Near the end of this exploratory phase, I kept hearing about something with the awful-sounding name of rolfing. It was founded by a scientist, so it had to be worth looking into! I went for one Rolfing session.
My life changed.
I left that session with three thoughts. As I walked out the door feeling taller and lighter-on-my-feet than I had in my entire adult life, I thought “Wow, I never knew the world looked like this from up here!” I was floating, both in body and spirit. My second was, “I have to change careers and be a massage therapist!” My third was, “And this is the kind of massage I want to do!”
But I also realized something else. Every other technique and style I’d learned up to that point seemed pretty straightforward. I knew I was no expert, having only been in training for one year, but everything so far had felt simple. But this — this felt infinite, deep, mysterious. I knew instinctively that I would not be ready to learn this for a very long time.
And a long time it was! I spent a decade practicing and training in different styles of bodywork, reading every book and watching every video on Rolfing and Structural Integration and playing with the techniques as best I could, before I finally felt ready to get certified. I learned a simplified form of the 10-session series from Craig Mollins in 2016 and began practicing his “MIPA” in earnest.
By mid-2017, after devoting a couple years to hands-on practice of this style of bodywork, I was ready to go pro. I created this new website and “hung out my shingle,” as Ida Rolf herself would say. Then I went to the source and studied with Dr. Edward Maupin, one of Rolf’s very first students and the man who literally “wrote the book” on Structural Integration.
My journey has just begun!
Qualifications/resume: bodywork and academic training
- Myofascial Release for Neck, Voice, and Swallowing Disorders, with Walt Fritz
- Foundations in Myofascial Release, with Walt Fritz
- Rolf Mentoring, with Ed Maupin
- Soft Tissue Release, with Jim Bilotta
- Feldenkrais movement therapy, with Fariya Doctor (classes & workshop)
- Myofascial Integration Posture Alignment (MIPA) Level 1, with Craig Mollins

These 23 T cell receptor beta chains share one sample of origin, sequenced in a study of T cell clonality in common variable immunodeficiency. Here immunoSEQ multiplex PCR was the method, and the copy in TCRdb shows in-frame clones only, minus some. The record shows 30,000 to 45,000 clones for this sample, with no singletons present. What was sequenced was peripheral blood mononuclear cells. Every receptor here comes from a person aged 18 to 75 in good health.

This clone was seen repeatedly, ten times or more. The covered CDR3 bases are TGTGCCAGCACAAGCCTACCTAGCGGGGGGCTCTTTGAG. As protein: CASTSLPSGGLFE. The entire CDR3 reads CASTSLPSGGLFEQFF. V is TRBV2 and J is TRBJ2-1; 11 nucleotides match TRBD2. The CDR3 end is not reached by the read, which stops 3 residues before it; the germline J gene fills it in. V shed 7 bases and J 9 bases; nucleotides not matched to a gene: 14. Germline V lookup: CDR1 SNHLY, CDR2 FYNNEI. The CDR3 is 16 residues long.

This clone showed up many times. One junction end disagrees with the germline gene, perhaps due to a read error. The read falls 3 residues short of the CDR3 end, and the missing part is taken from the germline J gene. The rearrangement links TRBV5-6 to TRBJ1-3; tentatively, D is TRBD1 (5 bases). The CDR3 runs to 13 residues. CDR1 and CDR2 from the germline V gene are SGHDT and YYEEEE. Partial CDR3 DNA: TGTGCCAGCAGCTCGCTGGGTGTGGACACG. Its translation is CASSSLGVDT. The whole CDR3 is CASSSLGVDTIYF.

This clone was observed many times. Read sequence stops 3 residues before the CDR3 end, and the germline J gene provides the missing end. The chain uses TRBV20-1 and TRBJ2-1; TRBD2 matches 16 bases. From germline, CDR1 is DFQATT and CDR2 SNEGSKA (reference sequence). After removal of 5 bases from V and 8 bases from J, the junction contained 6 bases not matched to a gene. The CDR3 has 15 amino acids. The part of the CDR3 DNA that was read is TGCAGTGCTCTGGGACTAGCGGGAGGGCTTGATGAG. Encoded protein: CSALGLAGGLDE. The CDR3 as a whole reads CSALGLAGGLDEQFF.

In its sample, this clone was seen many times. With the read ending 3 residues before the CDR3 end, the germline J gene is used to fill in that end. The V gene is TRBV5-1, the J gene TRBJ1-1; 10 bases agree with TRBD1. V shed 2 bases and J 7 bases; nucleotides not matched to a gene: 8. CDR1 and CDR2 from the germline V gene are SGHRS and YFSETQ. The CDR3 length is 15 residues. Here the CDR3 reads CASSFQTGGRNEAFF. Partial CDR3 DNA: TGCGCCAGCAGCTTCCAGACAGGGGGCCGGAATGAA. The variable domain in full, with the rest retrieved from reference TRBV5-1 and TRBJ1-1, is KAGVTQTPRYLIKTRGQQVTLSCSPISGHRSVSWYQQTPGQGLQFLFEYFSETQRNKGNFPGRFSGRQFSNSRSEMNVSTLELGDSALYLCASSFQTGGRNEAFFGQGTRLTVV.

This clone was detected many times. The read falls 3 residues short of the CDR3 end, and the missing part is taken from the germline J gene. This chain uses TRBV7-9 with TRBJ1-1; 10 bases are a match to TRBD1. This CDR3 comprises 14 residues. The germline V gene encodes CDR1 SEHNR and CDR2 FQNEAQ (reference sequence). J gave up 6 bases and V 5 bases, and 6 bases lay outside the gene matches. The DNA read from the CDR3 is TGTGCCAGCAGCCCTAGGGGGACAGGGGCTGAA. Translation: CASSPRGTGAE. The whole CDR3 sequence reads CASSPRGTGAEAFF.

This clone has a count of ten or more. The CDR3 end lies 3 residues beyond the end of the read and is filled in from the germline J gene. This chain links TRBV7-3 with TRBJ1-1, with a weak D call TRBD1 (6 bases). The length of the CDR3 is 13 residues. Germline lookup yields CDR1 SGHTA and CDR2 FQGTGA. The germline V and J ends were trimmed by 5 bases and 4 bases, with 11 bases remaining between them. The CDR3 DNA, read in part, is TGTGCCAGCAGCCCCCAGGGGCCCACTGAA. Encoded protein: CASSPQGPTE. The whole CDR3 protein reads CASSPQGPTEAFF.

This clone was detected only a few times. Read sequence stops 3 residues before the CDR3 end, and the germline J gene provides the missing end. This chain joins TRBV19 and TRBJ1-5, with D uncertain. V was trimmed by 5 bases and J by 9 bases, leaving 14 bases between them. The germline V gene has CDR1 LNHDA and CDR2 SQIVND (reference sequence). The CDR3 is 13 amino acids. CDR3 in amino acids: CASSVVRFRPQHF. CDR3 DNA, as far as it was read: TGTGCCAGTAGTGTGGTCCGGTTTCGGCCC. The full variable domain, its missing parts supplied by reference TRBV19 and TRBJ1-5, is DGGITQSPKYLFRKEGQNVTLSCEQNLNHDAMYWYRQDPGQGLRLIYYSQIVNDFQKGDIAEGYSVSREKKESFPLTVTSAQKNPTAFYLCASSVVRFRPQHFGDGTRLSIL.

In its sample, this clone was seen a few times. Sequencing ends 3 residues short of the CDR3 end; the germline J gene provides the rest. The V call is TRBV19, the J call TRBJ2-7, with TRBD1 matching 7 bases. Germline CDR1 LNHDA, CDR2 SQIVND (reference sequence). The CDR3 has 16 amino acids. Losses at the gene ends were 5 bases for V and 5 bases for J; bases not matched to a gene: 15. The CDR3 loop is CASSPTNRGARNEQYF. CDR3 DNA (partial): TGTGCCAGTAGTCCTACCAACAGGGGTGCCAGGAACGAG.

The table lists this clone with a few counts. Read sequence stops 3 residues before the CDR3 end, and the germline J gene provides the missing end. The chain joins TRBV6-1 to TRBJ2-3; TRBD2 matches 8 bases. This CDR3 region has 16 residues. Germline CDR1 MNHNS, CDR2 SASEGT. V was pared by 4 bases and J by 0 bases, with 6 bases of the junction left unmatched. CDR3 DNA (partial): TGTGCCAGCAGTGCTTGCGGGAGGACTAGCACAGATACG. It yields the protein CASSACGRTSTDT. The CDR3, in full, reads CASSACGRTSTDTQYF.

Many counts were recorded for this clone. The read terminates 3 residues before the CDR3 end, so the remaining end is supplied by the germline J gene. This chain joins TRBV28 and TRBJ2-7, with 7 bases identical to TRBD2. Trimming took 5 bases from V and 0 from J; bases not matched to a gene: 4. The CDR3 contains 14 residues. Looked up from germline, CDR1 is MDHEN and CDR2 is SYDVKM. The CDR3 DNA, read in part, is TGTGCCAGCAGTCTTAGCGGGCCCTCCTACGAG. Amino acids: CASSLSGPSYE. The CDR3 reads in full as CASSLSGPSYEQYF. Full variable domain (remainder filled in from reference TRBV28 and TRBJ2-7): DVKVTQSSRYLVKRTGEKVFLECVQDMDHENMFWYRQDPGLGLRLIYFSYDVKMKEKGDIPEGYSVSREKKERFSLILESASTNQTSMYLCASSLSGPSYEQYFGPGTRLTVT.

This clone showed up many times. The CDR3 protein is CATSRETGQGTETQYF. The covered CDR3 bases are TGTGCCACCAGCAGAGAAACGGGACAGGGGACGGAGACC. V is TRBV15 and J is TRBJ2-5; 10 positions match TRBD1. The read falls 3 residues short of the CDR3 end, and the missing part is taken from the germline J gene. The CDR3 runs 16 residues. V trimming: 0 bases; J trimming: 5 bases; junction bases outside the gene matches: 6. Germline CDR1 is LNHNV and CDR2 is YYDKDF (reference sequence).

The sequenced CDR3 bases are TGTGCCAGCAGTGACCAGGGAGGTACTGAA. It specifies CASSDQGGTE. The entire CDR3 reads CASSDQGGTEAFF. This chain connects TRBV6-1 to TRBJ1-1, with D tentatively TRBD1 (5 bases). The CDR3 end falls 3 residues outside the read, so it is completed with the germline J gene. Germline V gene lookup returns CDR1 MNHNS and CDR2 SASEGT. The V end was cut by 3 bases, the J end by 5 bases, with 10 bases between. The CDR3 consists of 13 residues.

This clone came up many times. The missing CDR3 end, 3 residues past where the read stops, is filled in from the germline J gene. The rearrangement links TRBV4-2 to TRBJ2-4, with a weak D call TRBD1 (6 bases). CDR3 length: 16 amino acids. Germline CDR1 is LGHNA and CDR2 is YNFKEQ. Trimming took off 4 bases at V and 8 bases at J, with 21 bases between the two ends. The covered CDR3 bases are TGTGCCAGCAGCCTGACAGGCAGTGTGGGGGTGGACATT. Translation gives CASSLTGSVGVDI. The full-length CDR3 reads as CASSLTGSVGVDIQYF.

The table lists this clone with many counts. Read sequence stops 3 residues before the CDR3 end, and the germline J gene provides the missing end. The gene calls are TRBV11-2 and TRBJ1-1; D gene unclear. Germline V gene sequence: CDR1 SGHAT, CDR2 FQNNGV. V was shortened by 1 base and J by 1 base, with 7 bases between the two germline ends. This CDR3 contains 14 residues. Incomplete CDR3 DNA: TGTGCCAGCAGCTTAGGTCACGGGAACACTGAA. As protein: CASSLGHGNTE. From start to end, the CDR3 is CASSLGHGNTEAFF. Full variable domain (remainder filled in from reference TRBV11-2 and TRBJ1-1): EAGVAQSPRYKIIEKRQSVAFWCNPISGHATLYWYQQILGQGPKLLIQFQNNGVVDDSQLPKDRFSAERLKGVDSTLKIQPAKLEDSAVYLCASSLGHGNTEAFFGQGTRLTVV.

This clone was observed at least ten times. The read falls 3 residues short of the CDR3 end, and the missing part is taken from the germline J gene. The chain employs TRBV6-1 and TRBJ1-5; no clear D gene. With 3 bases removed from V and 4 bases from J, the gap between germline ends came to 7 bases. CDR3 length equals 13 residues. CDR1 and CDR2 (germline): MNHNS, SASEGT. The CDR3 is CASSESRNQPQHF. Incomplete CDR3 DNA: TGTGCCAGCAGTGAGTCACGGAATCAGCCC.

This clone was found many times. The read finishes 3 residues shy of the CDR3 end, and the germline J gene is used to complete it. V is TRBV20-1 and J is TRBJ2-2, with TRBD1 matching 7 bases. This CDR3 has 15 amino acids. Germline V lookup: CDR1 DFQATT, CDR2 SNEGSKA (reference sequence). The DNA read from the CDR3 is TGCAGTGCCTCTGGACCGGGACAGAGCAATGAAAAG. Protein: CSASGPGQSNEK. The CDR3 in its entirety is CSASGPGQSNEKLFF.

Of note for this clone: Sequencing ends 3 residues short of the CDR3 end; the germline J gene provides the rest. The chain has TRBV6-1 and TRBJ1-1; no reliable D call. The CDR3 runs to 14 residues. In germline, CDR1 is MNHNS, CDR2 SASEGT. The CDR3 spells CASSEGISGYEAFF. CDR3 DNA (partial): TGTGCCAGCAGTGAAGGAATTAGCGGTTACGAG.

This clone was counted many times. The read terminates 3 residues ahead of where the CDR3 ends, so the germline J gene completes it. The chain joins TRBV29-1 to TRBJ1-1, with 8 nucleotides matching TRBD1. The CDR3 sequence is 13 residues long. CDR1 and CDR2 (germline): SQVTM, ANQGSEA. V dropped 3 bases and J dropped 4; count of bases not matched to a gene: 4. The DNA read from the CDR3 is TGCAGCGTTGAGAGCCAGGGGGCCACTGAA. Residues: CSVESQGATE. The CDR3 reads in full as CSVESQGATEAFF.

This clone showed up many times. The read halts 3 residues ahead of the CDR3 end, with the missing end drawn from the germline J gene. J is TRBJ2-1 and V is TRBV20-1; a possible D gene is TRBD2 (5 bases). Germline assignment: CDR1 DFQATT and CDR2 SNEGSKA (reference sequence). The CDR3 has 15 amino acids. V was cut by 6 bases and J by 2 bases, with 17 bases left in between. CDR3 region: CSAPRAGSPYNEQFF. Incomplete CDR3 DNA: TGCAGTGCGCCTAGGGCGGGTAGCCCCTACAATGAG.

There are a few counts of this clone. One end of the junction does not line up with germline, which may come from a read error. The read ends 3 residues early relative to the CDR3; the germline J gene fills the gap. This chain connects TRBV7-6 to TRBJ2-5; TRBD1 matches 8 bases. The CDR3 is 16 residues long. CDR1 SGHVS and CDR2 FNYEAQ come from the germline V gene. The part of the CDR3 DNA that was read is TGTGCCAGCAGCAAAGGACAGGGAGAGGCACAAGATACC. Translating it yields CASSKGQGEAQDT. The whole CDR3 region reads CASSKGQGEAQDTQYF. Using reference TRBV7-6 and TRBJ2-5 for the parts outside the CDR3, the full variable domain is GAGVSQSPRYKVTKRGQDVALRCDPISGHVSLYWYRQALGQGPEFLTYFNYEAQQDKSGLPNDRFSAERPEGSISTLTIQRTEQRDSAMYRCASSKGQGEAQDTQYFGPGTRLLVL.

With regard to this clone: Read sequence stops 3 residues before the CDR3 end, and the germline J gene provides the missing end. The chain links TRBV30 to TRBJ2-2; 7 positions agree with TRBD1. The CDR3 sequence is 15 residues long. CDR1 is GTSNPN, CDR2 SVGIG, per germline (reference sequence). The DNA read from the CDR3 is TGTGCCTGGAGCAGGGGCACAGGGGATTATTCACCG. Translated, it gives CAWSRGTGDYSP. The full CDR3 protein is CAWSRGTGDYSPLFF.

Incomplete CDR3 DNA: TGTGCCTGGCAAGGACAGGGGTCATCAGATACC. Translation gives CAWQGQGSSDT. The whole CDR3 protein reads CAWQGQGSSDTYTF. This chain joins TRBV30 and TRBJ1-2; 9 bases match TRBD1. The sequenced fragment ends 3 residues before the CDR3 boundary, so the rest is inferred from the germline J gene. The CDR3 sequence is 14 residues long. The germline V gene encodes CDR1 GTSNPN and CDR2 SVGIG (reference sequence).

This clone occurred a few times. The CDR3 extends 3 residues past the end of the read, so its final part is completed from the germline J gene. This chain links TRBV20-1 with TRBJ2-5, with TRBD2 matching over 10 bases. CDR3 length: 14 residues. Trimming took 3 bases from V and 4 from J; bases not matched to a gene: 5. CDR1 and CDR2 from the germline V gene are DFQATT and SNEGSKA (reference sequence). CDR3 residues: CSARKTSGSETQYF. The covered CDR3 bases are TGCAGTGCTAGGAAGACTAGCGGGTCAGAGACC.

- MIPA Level 2 (a simplified version of the S.I. sessions 4-7)
- MIPA Level 3 (sessions 8-10)
- Usui Reiki Level 2
- Ontario Disability Act compliance training
- Introductory myofascial release, with Barry Jenings
- Two-year Massage Therapy diploma (OCHT)
- Deep Tissue Massage and Myofascial Release video/book course, with Art Riggs
- Advanced Joint Release, with Amaro Hogräfer
- Myofascial and Deep Tissue intro
- One-year Spa Therapy diploma (VSBM)
- Advanced Neck and Shoulder techniques, with Amaro Hogräfer
- Intensive Lomi Lomi
- Zen Shiatsu
- Sports Massage
- Hot Stone
- Thai introductory training
- Swedish introductory
- M.A. Islamic Studies, University of Toronto, 1997
- B.A. Indian Philosophy with a minor in Music, Reed College, 1994 (also attended Brock and McGill)
- One-year Internet Technologies certificate, Bodwell Internet School, 2003
- Volunteer member, RMTAO Publications Review Panel (2014-2017)
- Member, 2013-present, College of Massage Therapists of Ontario
- Member, 2010-present, Registered Massage Therapists Association of Ontario
- Insured, 2013-present, via RMTAO/Trisura
- Trained, 2014, in Accessible Customer Service for compliance with Ontarians with Disabilities Act
- Member, 2008-2010, Preventative Health Services
- Member, 2007-2008, Natural Health Practitioners of Canada
- Licensed, “Therapeutic Touch Technique” mobile practitioner by the City of Vancouver, 2007-2010
- CPR and Standard First Aid, Red Cross Level C, 2012-present